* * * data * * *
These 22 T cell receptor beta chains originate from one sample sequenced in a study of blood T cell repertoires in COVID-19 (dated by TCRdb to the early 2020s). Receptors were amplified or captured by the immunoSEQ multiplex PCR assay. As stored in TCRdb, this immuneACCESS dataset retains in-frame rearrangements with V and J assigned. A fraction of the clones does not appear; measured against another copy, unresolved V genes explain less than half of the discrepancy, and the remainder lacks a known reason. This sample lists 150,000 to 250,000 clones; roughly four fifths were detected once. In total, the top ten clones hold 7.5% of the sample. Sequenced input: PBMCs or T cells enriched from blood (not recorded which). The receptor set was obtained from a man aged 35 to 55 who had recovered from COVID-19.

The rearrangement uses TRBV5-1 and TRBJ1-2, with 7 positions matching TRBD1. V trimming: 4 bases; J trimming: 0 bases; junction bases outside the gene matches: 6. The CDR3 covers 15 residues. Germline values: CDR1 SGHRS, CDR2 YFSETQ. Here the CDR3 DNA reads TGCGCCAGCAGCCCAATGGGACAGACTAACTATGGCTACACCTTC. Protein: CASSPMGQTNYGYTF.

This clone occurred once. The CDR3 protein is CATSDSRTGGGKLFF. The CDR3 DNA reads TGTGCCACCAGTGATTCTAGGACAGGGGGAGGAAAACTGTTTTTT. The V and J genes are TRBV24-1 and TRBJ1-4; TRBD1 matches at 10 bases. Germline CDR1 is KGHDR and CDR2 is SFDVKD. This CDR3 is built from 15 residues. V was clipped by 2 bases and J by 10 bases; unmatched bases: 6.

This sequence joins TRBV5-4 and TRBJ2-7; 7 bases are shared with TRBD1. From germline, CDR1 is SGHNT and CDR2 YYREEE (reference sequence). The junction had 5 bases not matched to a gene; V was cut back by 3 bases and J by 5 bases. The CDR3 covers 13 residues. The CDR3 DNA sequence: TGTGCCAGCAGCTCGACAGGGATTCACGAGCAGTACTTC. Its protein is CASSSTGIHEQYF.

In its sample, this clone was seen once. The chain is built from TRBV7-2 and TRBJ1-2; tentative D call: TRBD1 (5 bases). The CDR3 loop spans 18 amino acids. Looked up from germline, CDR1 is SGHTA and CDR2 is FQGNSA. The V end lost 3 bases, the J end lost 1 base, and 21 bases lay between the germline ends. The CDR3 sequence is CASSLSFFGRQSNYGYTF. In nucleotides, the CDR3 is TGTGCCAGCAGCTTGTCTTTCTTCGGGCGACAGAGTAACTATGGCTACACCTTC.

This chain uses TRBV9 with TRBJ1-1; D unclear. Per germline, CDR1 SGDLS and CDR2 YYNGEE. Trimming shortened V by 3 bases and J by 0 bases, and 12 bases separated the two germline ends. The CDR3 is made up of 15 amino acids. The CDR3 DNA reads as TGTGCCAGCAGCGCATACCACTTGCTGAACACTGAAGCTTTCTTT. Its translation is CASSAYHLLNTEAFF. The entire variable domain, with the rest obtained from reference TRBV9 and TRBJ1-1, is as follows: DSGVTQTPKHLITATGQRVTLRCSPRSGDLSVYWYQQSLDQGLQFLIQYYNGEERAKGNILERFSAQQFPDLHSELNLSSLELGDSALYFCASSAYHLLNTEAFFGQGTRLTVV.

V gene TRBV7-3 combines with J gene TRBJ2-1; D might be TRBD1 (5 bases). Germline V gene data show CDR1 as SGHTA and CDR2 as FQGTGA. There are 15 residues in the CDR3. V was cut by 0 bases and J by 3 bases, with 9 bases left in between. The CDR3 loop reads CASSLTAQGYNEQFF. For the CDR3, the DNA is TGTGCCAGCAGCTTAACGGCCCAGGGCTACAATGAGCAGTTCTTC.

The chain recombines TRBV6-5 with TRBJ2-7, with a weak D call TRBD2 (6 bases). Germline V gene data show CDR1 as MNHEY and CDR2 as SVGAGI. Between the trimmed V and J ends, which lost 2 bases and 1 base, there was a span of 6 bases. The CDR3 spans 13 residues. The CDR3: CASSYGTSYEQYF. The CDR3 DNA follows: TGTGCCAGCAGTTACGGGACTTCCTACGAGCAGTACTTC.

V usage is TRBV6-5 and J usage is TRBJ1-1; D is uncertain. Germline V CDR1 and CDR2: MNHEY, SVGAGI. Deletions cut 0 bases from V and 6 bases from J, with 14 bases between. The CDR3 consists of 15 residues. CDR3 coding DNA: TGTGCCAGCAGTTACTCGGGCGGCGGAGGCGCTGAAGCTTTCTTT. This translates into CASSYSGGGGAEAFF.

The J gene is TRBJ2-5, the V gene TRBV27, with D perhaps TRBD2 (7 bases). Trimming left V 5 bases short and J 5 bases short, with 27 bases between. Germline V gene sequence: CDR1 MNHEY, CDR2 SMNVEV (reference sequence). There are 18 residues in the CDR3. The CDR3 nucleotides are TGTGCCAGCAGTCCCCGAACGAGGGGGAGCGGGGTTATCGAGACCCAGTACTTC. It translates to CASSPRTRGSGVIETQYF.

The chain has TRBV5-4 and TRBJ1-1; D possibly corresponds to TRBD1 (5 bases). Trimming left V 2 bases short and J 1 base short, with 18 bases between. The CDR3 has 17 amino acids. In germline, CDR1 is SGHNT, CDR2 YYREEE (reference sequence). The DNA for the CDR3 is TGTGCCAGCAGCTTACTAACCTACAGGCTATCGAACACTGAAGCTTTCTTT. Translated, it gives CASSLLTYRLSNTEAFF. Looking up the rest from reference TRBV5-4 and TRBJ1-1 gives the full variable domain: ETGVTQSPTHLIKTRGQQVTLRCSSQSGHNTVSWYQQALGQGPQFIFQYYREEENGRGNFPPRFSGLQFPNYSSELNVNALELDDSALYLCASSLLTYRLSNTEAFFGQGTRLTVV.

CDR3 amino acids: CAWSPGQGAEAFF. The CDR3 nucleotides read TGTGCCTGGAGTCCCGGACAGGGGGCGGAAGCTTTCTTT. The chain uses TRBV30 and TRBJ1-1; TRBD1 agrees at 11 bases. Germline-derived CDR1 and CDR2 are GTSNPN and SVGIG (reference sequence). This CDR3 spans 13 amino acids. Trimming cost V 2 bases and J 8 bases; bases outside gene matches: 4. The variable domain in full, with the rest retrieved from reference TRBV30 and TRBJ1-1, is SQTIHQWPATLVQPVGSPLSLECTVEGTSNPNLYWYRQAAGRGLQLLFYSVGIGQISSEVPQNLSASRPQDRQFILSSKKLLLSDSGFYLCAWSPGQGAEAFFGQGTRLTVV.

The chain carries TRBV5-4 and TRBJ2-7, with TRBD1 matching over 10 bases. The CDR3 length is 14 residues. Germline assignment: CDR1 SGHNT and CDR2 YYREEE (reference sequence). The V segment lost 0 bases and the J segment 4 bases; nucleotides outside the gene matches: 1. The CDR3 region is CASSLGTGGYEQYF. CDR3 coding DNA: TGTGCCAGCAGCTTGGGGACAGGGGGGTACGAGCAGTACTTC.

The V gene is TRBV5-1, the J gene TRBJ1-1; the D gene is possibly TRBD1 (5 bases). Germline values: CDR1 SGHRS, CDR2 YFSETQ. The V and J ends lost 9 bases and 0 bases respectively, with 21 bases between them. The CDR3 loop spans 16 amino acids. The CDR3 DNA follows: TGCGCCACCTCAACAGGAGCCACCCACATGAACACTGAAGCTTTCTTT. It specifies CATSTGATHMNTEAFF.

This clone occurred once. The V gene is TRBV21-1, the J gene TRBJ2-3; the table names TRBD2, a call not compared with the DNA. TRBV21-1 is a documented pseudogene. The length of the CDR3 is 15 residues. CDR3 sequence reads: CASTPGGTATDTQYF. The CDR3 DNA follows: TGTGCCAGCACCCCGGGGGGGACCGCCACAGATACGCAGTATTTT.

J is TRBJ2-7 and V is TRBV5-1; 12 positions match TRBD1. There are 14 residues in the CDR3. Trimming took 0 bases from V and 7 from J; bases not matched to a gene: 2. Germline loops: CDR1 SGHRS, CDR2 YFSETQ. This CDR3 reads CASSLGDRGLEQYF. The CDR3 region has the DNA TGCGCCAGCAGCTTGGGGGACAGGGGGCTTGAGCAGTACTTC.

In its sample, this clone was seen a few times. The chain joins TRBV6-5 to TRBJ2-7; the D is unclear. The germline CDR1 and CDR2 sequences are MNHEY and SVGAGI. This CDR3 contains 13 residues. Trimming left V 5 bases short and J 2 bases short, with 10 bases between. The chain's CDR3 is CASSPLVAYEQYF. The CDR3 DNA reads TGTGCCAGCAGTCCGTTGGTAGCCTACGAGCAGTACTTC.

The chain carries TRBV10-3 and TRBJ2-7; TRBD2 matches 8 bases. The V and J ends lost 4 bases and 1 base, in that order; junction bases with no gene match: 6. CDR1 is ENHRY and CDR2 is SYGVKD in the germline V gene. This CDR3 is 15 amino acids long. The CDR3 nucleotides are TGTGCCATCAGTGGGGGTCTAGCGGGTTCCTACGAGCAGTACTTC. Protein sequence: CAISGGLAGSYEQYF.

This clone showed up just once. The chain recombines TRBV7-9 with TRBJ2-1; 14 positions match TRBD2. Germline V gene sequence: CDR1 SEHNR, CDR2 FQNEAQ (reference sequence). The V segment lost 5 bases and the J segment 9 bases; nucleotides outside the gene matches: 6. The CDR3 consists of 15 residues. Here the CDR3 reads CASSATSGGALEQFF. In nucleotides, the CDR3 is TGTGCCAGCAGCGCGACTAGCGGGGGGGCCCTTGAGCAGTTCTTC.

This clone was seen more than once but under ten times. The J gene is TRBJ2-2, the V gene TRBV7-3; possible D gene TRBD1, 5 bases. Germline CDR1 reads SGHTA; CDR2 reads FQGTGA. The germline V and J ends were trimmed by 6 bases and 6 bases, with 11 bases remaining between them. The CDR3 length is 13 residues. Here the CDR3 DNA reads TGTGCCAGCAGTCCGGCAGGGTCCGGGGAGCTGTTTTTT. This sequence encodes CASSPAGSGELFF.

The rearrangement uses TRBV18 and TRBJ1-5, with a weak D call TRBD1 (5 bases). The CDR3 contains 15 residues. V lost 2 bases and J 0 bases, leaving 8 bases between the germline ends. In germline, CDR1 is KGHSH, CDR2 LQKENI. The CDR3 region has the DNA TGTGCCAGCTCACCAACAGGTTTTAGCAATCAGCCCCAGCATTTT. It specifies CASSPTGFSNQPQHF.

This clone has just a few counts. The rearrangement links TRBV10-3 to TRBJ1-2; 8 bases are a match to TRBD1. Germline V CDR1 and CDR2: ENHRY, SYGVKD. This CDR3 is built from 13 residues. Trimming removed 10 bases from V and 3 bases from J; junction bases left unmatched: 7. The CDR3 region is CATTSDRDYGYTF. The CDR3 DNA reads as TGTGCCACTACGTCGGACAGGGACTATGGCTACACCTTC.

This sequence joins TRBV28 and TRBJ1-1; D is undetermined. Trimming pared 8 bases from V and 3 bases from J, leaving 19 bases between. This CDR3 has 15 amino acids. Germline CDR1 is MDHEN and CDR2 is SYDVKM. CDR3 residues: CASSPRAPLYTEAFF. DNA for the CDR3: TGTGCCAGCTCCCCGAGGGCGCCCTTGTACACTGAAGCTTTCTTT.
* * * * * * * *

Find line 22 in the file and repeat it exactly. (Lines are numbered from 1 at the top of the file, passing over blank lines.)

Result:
This clone has just a few counts. The rearrangement links TRBV10-3 to TRBJ1-2; 8 bases are a match to TRBD1. Germline V CDR1 and CDR2: ENHRY, SYGVKD. This CDR3 is built from 13 residues. Trimming removed 10 bases from V and 3 bases from J; junction bases left unmatched: 7. The CDR3 region is CATTSDRDYGYTF. The CDR3 DNA reads as TGTGCCACTACGTCGGACAGGGACTATGGCTACACCTTC.